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    Missile Defense

Technology has always found its greatest consumer in a nation's war and defense efforts. Since the last attempts at a "Star Wars" defense system, has technology changed considerably enough to make the latest Missile Defense initiatives more successful? Can such an application of science be successful? Is a militarized space inevitable, necessary or impossible?

Read Debates, a new Web-only feature culled from Readers' Opinions, published every Thursday.

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manjumicha2001 - 11:44am Mar 20, 2002 EST (#717 of 724)

I think Bush's political machine deserves an acardemy award for best producer and scenario award. They sure are geniuses at recycling decades-old programs and having Bush claim the credit. After their hollywood job, he comes out like a lone texas ranger who finanlly does something about bad guys in the town. Their newest project is so-called bunker-busting mini it is new idea? Like no one has been researching and developing precisely those weapons for the past 20 years.....:-) Well, the problem with all these political advertising is that it really knocks the foundation out of the global nuke control regime. Granted, Bush's hawks argue that such control systems are wishful thinking and it is true such regimes do rely on mutual fiction on occasion but US also has been the biggest benificiaries of it.

Quite frankly, I think Bush's people are losing a grip on some pretty fundamental issues because of 911 shockwaves and the huge pressure being piled on them for new approach to global threats......people in the know should be very worrried about them losing the direction and focus.....cowboy foreign policy might be a good domestic politics but carries a huge risk to the natinal strategic interests.

rshow55 - 12:39pm Mar 20, 2002 EST (#718 of 724) Delete Message

"Quite frankly, I think Bush's people are losing a grip on some pretty fundamental issues" . . . .

I think that's right. I spent some time this morning searching the use of the word "trust" on this thread from September 2000 on - - as posters taking US administration positions use the word "trust." - - - The "logical structure" of their positions made more sense to me, every time I looked, if there was a substitution.

Instead of

" trust us" . . . substitute " submit to us"

. . . .

For "we need more trust" subsitute "we need more submission."

For "there's more trust between us" read "they're more submissive to us."

The presumption that the US is free to lie, and manipulate and bias information whenever it suits the purposes of the military - is now very deep. Our relations with our "vassals" in NATO (see quote from Chirac, MD276 lchic 3/9/02 3:45am ) take that for granted. Communication to the American people, far too often, takes that for granted.

I find this very dangerous -- because there ARE reasons out there why the US military needs to be strong, and part of stong alliances. Lies are unstable.

They are very dangerous -- dangerous physically, and dangerous to the ideals that we treasure -- the ideals that often make us proud to be Americans - the ideals that make our lives worth living.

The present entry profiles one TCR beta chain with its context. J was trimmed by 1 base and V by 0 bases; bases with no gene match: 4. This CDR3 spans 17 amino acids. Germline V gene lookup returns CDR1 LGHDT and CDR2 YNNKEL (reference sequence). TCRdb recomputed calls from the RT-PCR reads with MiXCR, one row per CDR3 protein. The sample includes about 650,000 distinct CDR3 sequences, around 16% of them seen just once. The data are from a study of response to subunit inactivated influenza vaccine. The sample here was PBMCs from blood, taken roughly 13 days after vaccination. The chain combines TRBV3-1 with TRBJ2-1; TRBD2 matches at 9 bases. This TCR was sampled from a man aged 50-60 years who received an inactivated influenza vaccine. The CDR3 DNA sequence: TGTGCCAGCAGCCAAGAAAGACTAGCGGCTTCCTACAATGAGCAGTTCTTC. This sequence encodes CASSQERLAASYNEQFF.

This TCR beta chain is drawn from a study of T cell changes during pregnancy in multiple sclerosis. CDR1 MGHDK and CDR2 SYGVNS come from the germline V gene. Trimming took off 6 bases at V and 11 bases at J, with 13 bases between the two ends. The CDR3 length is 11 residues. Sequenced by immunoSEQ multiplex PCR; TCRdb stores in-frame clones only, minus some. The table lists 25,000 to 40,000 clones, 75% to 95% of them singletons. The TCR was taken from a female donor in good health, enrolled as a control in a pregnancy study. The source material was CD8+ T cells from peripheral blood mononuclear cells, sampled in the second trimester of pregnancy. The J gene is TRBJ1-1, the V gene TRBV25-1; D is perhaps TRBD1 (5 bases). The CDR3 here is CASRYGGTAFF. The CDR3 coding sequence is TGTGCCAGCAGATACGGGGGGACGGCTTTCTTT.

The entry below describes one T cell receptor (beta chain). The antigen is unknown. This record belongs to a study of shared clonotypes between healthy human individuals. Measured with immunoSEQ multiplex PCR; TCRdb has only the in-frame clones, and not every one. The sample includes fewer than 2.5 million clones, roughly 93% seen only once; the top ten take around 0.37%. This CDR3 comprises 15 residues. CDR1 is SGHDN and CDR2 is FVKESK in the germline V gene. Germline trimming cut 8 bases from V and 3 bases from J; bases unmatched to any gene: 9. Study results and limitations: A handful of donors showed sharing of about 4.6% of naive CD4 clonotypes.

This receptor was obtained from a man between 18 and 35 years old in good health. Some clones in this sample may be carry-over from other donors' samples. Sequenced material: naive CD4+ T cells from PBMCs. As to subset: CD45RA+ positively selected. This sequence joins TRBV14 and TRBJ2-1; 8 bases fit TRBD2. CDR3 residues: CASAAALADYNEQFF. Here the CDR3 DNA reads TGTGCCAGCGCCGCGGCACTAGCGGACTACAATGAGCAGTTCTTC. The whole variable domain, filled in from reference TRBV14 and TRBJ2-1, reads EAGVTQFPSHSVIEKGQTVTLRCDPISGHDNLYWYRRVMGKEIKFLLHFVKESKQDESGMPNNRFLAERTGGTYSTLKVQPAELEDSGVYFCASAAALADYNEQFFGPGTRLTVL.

gisterme - 12:41pm Mar 20, 2002 EST (#719 of 724)

"...The Missile Defense Agency (MDA) announced today it has successfully completed a test involving a planned intercept of an intercontinental ballistic missile target..."

"...The test successfully demonstrated exoatmospheric kill vehicle (EKV) flight performance and "hit to kill" technology to intercept and destroy a long-range ballistic missile target. In addition to the EKV locating, tracking, and intercepting the target resulting in its destruction using only the body-to-body impact, this test also demonstrated the ability of system elements to work together as an integrated system. The test involved the successful integrated operation of space and ground-based sensors and radars, as well as the Battle Management, Command Control and Communications (BMC3) function to detect the launch of the target missile, cue an early warning radar to provide more detailed target location data; and integration of a prototype X-Band radar (based at Kwajalein) to provide precise target data to the EKV, which received the target updates from the In-Flight Interceptor Communications Systems (IFICS) at Kwajalein..."

The EKV separated from its rocket booster more than 1,400 miles from the target warhead. After separation, it used its on-board infrared and visual sensors, augmented with the X-Band radar data provided by BMC3 via the In-flight Interceptor Communications System, to locate and track the target. Sensors aboard the EKV also successfully selected the target instead of three balloon decoys. Only system-generated data was used for the intercept after the EKV separated from its booster rocket. A C-band transponder aboard the target warhead did not provide any tracking or targeting information to the interceptor after the interceptor was launched..." [emphasis added]

Can't work, Robert??? That's four out of six...sounds like now that the x-band radar is working there's no further need to use GPS data to simulate that radar's presence in the system.

We learn to walk by taking one step at a time, right, Robert?

rshow55 - 12:55pm Mar 20, 2002 EST (#720 of 724) Delete Message

Nice to have you back, gisterme - - many of your contributions (90 search pages, as I recall) are now in a hidden archive.

It can't work against any reasonable countermeasures. Something that Postol, and many others, have pointed out.

How 'bout a fight , gisterme - - where you can't just run away -- on terms we've discussed before?

Back in a bit -- I was posting something else.

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